or more than two years, the Palo Alto school board has been very intentional in keeping everything about its dealings with the federal Office for Civil Rights (OCR) a secret. Back in early 2012, we now know, the board and its lawyers were so confident they chose to fight OCR over the districtâ&#x20AC;&#x2122;s handling of a severe bullying case rather than reach an agreement prior to the conclusion of the investigation, a procedural option that would have spared the district harmful and embarrassing findings of fact. That decision turned out to be a costly and fateful one, financially and otherwise. It led to huge legal expenses and findings that the district had violated the studentâ&#x20AC;&#x2122;s civil rights. All of these consequences were avoidable had the district acknowledged mistakes and worked cooperatively with OCR instead of resisting. None of this would have ever been known to the public were it not for the studentâ&#x20AC;&#x2122;s family releasing the documents, because Superintendent Kevin Skelly chose not to tell the board or public about the agreement or the findings. When the story broke in February 2013, a stunned board made promises of future public briefings and asked the public for patience while it gathered needed information. No such briefings were ever held. Nor did the board heed advice to initiate a neutral and independent inquiry, a move that could have informed the board and public about both the districtâ&#x20AC;&#x2122;s and OCRâ&#x20AC;&#x2122;s actions and behavior. Instead, the board retreated into numerous closed-session discussions and meetings with lawyers where strategies for challenging OCRâ&#x20AC;&#x2122;s legal authority were developed, and a decision was made to try and re-open the case and obtain investigatorsâ&#x20AC;&#x2122; notes, documents and other evidence on which OCR relied in reaching its conclusions. Not a word about this, or the costs involved, was shared with the public, except a mistakenly released email last June when board Vice President Barb Mitchell expressed her view that the OCR was â&#x20AC;&#x153;strong arming policy â&#x20AC;&#x2DC;agreementsâ&#x20AC;&#x2122; at the school districtâ&#x20AC;? and asked questions about what legal means the district might have to counter it. Throughout the last 18 months, the district has refused to release any of its correspondence with OCR regarding their disagreements and concerns. Selective letters finally made public last week show the district waited months to raise objections to the OCRâ&#x20AC;&#x2122;s findings in the initial case. In what little they have said, in public and private, board members and Superintendent Kevin Skelly have instead questioned the motives and veracity of complainants, other individuals in the community, the media and now OCR. They allege the Office for Civil Rights has been â&#x20AC;&#x153;purposefully confrontational and disruptive,â&#x20AC;? causing damage to the districtâ&#x20AC;&#x2122;s reputation and morale and leading to distortion or misinterpretation of the facts by the public and media. There is great irony in the districtâ&#x20AC;&#x2122;s complaints about OCR, because the districtâ&#x20AC;&#x2122;s own practices suffer from the very same problems. The district protests delays in responses to public-records requests while its own responses to similar requests have extended for months, well past legal timelines. It complains of the lack of email responses from OCR while one of the most common complaints from families is the districtâ&#x20AC;&#x2122;s failure to respond to emails. It objects to gaps or ambiguities in OCR processes while the district has not had legally compliant policies and clear procedures for parents and administrators until being forced to develop them by OCR. We donâ&#x20AC;&#x2122;t question the sincerity of school board members in raising their concerns about OCR, but their energy and the districtâ&#x20AC;&#x2122;s financial resources are being squandered by this tactic. And it will simply prove to be ineffective, as it has been for more than a year. Our focus should be on improving our schools and constructively moving forward, not trying to reform a federal law-enforcement agency. The hard costs of the districtâ&#x20AC;&#x2122;s actions are staggering. In 2013, more than $300,000 was paid to the law firm representing the district in special education and OCR matters, three times what was spent in 2012, which itself was a record-breaking year. The district now estimates that 2014 costs may very well top 2013. It is especially hard to fathom why, on the eve of welcoming a highly accomplished and eager new superintendent, the board would choose to launch a public attack on actions by OCR that took place over a year ago in a case that is now essentially closed. (Glenn â&#x20AC;&#x153;Maxâ&#x20AC;? McGee told us that he was informed, but not consulted, on Monday night about the boardâ&#x20AC;&#x2122;s intended action.) Welcome to Palo Alto, Dr. McGee. To say you have a little cleanup to do is an understatement, but itâ&#x20AC;&#x2122;s safe to say that right now 100 percent of the community is rooting for you. We desperately need some fresh eyes and new leadership in this great school district.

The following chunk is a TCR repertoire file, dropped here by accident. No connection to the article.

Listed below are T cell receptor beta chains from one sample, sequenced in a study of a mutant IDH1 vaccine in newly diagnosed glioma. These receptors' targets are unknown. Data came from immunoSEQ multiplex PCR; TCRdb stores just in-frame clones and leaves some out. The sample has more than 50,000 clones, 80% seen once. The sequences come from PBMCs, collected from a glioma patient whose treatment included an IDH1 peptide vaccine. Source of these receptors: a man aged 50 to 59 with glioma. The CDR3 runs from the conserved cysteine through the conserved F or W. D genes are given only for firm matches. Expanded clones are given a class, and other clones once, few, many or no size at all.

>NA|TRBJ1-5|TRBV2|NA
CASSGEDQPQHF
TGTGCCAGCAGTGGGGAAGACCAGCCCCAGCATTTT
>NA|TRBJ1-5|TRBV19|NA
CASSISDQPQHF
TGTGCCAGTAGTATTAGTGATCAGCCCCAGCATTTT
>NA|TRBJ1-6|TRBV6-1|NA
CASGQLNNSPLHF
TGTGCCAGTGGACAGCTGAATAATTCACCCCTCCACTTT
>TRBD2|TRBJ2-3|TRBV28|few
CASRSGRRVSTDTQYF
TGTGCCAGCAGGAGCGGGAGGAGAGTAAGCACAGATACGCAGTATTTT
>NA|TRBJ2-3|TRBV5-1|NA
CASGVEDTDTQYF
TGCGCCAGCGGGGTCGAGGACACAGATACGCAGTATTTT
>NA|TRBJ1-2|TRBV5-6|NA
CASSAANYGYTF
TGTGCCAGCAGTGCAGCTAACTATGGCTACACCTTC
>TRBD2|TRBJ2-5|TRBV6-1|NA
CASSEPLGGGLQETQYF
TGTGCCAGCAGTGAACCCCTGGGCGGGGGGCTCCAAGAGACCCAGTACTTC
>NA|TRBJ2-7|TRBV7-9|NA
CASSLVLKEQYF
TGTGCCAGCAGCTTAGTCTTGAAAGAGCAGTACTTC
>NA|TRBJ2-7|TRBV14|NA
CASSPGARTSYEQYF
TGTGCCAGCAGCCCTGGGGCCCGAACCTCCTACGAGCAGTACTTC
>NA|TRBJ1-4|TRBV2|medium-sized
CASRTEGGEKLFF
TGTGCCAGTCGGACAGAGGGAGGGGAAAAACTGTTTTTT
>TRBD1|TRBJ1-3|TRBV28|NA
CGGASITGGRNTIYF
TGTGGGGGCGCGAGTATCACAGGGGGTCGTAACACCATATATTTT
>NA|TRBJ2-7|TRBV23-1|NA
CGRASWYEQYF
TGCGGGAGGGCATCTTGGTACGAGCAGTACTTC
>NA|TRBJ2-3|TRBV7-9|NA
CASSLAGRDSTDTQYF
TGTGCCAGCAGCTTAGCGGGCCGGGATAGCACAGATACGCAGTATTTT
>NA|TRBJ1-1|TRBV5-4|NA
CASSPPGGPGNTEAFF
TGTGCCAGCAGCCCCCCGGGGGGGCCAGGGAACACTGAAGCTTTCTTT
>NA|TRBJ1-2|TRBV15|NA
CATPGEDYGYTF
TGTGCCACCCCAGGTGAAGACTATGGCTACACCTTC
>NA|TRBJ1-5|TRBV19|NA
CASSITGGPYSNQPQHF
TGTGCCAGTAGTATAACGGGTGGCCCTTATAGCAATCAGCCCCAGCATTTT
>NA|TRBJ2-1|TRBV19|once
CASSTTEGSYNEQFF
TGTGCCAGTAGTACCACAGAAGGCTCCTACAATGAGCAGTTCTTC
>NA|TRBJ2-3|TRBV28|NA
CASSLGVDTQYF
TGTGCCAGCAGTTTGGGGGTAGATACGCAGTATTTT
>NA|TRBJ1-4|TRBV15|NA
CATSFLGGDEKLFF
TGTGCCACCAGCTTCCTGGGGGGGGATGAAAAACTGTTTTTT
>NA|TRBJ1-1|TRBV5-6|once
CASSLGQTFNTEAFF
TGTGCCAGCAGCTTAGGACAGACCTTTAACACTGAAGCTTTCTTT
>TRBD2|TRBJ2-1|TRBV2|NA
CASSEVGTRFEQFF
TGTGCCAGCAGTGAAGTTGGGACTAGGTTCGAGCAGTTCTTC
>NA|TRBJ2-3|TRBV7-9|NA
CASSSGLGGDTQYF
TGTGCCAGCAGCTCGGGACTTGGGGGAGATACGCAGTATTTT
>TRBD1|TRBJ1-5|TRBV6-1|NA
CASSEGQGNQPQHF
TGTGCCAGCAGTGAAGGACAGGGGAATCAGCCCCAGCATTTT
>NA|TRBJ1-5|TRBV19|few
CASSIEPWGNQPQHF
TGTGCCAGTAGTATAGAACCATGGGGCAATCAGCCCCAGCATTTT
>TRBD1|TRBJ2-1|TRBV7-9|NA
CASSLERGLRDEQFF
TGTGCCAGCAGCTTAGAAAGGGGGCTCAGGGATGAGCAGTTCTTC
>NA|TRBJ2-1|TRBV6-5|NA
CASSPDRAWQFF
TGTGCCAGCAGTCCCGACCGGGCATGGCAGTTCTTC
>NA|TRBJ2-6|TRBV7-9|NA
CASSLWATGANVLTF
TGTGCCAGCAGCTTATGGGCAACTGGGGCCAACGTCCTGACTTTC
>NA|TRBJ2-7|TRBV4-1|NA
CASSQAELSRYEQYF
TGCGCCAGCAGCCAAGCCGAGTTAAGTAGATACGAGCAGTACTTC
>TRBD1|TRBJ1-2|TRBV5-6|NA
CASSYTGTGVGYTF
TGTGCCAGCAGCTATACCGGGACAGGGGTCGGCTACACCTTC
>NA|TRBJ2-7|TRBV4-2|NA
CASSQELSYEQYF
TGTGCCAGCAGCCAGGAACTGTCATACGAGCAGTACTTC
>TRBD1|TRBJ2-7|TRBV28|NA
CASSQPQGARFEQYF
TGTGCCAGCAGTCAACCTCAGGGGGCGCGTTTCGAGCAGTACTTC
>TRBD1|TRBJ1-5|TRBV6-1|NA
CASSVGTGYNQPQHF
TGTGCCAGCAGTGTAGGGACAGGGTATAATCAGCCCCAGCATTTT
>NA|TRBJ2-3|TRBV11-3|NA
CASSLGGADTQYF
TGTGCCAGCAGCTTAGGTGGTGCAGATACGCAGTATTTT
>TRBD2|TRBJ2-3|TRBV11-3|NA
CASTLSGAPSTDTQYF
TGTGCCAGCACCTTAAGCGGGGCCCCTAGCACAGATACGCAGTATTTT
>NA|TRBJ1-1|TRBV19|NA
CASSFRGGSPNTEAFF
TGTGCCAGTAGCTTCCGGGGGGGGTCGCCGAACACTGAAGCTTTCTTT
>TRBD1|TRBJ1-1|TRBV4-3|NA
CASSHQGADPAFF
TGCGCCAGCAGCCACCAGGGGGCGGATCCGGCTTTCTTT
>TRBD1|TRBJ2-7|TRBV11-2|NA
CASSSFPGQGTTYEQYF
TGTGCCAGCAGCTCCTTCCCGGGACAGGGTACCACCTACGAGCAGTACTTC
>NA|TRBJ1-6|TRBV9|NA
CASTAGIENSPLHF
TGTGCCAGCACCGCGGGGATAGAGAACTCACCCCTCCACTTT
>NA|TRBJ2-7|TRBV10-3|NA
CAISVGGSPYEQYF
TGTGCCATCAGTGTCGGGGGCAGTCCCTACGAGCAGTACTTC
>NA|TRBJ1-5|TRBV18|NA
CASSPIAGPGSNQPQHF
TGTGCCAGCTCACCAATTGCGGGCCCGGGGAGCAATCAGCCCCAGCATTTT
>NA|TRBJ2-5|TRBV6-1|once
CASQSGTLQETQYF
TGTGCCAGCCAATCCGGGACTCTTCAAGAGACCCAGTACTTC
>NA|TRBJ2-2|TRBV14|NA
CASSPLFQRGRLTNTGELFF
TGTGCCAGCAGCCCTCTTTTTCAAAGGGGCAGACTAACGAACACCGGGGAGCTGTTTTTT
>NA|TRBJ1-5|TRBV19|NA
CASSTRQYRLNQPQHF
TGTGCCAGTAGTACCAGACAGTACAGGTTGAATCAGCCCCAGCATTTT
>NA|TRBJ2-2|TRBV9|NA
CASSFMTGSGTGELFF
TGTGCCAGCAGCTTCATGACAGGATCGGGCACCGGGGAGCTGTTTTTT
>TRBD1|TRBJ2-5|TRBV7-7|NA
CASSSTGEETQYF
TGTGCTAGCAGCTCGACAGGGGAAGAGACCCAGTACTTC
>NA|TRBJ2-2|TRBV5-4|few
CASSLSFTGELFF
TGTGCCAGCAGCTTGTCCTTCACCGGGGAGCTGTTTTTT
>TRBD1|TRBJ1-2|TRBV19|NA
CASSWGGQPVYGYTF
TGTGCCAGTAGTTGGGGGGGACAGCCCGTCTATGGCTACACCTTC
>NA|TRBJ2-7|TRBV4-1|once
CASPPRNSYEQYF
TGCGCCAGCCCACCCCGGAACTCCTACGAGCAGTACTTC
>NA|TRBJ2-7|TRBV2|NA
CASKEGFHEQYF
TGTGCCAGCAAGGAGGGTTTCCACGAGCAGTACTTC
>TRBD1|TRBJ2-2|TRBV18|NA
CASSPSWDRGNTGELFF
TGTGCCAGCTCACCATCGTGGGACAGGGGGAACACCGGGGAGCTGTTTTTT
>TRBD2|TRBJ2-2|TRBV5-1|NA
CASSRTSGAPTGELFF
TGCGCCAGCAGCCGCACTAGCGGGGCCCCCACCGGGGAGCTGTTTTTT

Page 18Ă&#x160;UĂ&#x160;Ă&#x2022;Â&#x2DC;iĂ&#x160;Ă&#x2C6;]Ă&#x160;Ă&#x201C;ä£{Ă&#x160;UĂ&#x160;*>Â?Â&#x153;Ă&#x160;Â?Ă&#x152;Â&#x153;Ă&#x160;7iiÂ&#x17D;Â?Ă&#x17E;Ă&#x160;UĂ&#x160;Ă&#x153;Ă&#x153;Ă&#x153;°*>Â?Â&#x153;Â?Ă&#x152;Â&#x153;"Â&#x2DC;Â?Â&#x2C6;Â&#x2DC;i°VÂ&#x153;Â&#x201C;